Dedicated to the research and practice of Transformative Language Arts (TLA), it is a foundational resource for those who are currently studying or practicing TLA; for those interested in the power of the spoken, written, and sung word to engender change in both the reader and the writer; and for those who seek to discover that power.

You are invited to submit material to Chrysalis that challenges, inspires, educates, and guides us to grow the community of Transformative Language Artists.

  • Creative writing, audio and video products (poems, short stories, essays, etc.) accompanied by a short reflective paper regarding the process of writing the piece and its relevance to the transformation of the author and/or the author’s community.
  • Narrative accounts of TLA projects in action in communities, or experiences practicing TLA alone and with others.
  • Critical writing related to the power of words, including qualitative and/or quantitative studies, and other related investigations of TLA scholarship.

Submissions are made through Submittable on the Chrysalis website. The open submissions period is November 1, 2017 – February 1, 2018.

“Beautiful” by Sonya Rene Taylor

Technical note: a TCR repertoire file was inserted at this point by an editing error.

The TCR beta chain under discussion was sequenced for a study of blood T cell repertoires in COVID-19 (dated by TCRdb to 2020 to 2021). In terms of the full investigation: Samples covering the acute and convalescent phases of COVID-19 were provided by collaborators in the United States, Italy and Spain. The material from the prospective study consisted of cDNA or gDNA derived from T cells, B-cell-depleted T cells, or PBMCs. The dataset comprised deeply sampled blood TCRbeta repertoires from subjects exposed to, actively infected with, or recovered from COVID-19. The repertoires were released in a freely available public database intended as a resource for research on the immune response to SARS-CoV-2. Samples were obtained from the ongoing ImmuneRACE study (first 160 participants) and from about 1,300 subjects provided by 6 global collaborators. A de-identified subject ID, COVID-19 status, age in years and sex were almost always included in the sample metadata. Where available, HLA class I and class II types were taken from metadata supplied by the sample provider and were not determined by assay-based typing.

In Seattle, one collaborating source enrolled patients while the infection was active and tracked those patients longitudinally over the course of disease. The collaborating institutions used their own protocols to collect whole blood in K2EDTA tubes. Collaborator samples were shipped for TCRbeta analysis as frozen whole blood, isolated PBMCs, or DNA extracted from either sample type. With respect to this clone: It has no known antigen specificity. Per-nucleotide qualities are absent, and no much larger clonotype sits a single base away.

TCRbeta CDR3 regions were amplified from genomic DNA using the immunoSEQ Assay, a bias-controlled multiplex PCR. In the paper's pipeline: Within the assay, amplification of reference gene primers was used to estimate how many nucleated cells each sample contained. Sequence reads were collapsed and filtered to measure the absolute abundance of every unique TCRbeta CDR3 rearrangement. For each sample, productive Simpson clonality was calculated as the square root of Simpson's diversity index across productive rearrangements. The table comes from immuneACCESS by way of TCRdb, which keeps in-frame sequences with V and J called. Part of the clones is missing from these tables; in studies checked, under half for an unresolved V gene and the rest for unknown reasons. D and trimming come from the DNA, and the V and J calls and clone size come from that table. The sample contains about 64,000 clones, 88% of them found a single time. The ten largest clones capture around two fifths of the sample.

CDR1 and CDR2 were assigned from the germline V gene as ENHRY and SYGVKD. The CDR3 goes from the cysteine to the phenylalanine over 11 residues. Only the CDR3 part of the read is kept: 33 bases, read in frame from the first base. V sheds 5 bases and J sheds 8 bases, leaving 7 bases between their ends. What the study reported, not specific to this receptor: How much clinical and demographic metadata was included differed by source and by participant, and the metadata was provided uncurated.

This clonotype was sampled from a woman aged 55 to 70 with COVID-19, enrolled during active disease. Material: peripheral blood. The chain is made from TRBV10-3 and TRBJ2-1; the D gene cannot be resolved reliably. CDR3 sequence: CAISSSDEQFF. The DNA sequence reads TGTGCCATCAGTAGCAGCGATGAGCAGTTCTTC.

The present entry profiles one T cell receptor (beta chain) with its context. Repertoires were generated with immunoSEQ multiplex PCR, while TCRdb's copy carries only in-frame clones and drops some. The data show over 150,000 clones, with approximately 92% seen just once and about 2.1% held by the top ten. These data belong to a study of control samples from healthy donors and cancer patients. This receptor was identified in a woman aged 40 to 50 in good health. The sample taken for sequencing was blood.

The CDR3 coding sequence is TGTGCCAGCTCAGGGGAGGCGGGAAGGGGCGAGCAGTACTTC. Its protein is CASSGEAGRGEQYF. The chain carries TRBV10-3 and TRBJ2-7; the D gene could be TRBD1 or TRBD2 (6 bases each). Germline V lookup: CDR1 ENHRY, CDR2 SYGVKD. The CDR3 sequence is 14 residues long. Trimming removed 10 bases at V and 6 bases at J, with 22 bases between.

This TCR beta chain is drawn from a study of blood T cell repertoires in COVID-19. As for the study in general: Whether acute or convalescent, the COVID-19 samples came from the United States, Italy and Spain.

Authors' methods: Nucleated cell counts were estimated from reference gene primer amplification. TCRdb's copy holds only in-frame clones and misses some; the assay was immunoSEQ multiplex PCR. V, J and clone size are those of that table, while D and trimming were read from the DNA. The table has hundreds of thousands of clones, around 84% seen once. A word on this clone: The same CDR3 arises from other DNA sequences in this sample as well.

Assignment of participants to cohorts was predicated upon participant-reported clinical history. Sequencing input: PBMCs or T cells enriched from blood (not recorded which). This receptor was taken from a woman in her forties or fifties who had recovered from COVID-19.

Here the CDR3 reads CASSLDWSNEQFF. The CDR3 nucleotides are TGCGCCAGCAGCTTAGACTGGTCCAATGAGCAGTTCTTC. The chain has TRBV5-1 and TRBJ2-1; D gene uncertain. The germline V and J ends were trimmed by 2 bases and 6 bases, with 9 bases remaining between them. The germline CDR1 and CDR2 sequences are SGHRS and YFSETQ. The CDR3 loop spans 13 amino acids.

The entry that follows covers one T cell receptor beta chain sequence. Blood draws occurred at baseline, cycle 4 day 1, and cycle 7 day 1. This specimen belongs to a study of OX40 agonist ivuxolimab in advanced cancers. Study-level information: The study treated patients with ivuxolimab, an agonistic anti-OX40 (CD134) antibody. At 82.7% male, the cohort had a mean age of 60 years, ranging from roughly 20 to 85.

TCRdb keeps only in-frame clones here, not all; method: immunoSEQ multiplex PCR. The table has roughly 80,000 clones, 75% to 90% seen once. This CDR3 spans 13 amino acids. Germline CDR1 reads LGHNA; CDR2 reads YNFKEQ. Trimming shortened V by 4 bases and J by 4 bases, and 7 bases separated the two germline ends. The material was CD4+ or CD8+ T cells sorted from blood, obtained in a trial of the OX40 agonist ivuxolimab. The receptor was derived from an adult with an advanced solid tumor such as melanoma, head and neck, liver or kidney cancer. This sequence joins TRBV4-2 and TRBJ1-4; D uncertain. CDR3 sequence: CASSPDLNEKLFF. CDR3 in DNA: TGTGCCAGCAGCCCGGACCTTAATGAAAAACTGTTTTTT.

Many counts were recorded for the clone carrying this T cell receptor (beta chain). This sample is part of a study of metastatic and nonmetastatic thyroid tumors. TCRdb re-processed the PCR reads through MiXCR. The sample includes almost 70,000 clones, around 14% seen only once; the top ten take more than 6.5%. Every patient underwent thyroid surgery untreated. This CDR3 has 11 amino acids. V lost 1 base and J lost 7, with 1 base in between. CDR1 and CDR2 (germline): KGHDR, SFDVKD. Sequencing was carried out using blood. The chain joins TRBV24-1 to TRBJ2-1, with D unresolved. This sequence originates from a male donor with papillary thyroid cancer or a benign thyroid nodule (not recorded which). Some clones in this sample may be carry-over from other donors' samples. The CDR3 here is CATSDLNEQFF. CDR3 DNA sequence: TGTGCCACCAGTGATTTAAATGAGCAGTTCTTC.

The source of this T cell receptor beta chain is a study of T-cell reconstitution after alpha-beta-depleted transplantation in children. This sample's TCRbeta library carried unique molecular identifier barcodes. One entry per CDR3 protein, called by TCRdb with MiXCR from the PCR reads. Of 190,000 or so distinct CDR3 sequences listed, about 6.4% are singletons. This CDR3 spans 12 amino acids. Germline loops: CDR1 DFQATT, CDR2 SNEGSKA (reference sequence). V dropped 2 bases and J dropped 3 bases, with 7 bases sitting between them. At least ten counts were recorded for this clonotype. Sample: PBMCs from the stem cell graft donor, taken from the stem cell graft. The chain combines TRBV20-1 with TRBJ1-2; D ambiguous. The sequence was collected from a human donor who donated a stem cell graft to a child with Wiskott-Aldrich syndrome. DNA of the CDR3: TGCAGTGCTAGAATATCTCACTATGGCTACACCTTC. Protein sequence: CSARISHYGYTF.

Sonya Renee Taylor is an Internationally acclaimed performance poet, actress, educator and activist who’s been seen on HBO, CNN, BET, MTV, and the Oxygen Network. She has performed on stages from New Zealand to Scotland to New York, and is currently residing in Baltimore, MD. She is the creator of The Body Is Not An Apology Movement 

Baggage: How I Wrote My Way Through Self Destruction

by Melissa Rose

Five and a half years ago I was perhaps in one of the most confusing and chaotic years of my life. I was struggling with depression and suicidal ideation, using alcohol to self medicate, and putting myself in increasingly dangerous situations by involving myself in abusive relationships. Looking back now, I can see why I was in that place, where the need to self destruct stemmed from, yet at the time, all I was trying to do was make it through the day in any way I could.